Thursday, March 03, 2011

Bolden will make orbiter decision April 12

NASA chief Charles Bolden told a congressional committee today that he would announce the final resting places for the space agency's shuttle orbiters on April 12- the 30th anniversary of the first shuttle flight.

Discovery, now in orbit, is headed to the Smithsonian Institution's National Air and Space Museum. The other two — Atlantis and Endeavour — will go to educational facilities — such as museums — that have yet to be named.

Kennedy Space Center Visitor Complex is one of 29 locations seeking an orbiter. It announced plans in December to build a $100 million exhibit as the centerpiece.

Bolden was testifying before the House Appropriations subcommittee that overseas NASA's budget.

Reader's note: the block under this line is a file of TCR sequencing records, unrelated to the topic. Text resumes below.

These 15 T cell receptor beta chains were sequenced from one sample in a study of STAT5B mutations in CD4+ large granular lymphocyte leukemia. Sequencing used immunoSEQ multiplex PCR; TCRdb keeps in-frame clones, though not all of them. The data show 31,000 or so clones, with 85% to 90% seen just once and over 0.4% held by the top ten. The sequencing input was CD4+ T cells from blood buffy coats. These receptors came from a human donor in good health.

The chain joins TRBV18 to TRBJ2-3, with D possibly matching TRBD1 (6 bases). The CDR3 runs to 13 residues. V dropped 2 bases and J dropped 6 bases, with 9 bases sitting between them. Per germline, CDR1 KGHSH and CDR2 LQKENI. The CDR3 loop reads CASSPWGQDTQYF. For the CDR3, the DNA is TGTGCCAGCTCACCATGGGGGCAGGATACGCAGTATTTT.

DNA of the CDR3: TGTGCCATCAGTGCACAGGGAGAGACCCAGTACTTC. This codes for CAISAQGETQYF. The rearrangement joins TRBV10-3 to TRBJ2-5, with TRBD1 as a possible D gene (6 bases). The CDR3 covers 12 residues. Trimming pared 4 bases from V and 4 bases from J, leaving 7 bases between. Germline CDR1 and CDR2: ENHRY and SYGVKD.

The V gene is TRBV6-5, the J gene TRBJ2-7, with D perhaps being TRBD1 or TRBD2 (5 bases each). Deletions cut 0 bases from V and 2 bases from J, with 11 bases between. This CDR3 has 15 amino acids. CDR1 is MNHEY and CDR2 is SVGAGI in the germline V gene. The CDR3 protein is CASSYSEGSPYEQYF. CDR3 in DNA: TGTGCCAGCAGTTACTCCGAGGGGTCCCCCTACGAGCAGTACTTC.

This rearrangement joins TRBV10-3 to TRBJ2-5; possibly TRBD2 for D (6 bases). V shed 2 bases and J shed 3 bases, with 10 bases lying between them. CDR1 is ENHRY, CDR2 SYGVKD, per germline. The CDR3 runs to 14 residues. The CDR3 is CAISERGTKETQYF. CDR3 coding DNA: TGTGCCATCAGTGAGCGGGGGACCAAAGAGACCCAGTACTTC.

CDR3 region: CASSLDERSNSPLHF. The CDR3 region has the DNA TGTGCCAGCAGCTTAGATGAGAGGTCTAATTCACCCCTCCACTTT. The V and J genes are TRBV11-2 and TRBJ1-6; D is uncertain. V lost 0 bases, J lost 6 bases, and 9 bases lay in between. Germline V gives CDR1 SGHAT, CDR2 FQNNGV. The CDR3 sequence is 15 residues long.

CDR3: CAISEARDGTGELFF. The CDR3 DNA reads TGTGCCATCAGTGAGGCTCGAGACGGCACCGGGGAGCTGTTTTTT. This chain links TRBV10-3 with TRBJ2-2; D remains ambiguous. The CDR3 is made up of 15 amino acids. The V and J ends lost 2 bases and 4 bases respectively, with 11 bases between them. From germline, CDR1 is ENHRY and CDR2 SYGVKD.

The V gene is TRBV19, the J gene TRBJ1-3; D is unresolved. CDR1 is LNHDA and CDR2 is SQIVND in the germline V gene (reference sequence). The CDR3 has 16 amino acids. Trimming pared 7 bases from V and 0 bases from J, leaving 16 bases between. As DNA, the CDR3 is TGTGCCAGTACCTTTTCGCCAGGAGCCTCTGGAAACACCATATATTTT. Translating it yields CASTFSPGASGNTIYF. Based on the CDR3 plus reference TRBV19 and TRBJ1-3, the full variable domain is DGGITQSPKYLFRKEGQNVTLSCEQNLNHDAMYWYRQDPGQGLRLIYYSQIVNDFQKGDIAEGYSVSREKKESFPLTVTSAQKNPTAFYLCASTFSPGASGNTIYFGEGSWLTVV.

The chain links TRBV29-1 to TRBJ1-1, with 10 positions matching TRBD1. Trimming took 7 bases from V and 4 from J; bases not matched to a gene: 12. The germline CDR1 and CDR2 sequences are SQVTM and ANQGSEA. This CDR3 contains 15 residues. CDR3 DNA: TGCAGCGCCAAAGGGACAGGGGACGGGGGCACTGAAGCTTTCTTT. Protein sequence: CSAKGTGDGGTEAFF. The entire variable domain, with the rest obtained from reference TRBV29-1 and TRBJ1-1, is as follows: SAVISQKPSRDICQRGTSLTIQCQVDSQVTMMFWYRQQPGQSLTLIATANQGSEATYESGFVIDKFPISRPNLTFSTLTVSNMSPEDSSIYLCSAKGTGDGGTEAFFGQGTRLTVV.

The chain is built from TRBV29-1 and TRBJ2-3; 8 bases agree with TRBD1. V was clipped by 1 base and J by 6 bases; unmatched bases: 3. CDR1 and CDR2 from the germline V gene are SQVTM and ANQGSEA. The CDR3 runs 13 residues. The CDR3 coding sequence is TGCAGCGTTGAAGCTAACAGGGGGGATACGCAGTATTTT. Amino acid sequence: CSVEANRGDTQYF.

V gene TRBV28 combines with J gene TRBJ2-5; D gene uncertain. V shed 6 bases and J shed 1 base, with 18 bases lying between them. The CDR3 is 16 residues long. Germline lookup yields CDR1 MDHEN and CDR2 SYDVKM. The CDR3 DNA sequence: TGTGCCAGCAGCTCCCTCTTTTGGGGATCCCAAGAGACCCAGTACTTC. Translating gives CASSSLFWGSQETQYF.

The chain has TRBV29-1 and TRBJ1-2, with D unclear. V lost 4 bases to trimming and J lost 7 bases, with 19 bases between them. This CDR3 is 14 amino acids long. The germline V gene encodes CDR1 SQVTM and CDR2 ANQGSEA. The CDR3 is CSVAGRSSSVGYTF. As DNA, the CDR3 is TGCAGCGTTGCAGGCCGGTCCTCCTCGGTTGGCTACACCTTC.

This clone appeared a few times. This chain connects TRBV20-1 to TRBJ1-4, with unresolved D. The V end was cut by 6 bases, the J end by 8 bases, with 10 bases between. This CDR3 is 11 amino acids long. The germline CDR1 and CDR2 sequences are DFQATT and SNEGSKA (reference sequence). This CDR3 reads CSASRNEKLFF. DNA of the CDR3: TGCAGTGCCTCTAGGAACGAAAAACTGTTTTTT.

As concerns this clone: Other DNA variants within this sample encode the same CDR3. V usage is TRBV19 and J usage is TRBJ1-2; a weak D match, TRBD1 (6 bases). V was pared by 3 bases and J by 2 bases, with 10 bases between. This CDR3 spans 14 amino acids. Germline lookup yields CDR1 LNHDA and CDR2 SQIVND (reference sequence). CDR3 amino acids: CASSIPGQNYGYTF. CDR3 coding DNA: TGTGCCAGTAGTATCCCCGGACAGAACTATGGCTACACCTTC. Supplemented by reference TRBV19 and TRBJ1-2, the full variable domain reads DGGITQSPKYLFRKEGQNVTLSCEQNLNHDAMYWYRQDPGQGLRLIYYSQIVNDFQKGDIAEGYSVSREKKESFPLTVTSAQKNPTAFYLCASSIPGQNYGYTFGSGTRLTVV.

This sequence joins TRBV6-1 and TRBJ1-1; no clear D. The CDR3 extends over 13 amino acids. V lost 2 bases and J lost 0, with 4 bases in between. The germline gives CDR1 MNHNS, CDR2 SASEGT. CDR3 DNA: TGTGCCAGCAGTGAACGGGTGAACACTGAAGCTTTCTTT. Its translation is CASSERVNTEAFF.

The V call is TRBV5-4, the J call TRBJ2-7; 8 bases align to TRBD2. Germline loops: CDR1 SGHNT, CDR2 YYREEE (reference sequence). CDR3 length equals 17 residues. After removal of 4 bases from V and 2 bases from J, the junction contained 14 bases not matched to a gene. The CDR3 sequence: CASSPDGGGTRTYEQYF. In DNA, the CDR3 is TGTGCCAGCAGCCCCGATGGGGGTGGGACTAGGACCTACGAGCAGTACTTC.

Lawmakers from other states made sometimes humorous pitches. No Floridian sits on the subcommittee.

Rep. Norm Dicks, D-Wash., lobbied for the Museum of Flight in Seattle, which gets 450,000 annual visitors. Rep. Steve Austria, R-Ohio, offered Bolden a lapel pin saying, "Land the shuttle in Ohio," where it would reside at the National Museum of the U.S. Air Force at Wright-Patterson Air Force Base.

Rep. Chakah Fattah of Pennsylvania, the top Democrat on the panel, suggested the winner should be a state with no other NASA facilities. The audience watching the hearing groaned in amusement.

Rep. Jo Bonner, an Alabama Republican whose district lost a $35 billion Air Force contract last week to Dicks' district, said the winning state should be chosen alphabetically, drawing laughs.

"We just want to make sure the decision is fair," Bonner said.

Bolden assured him it would be.

-Bart Jansen, Washington

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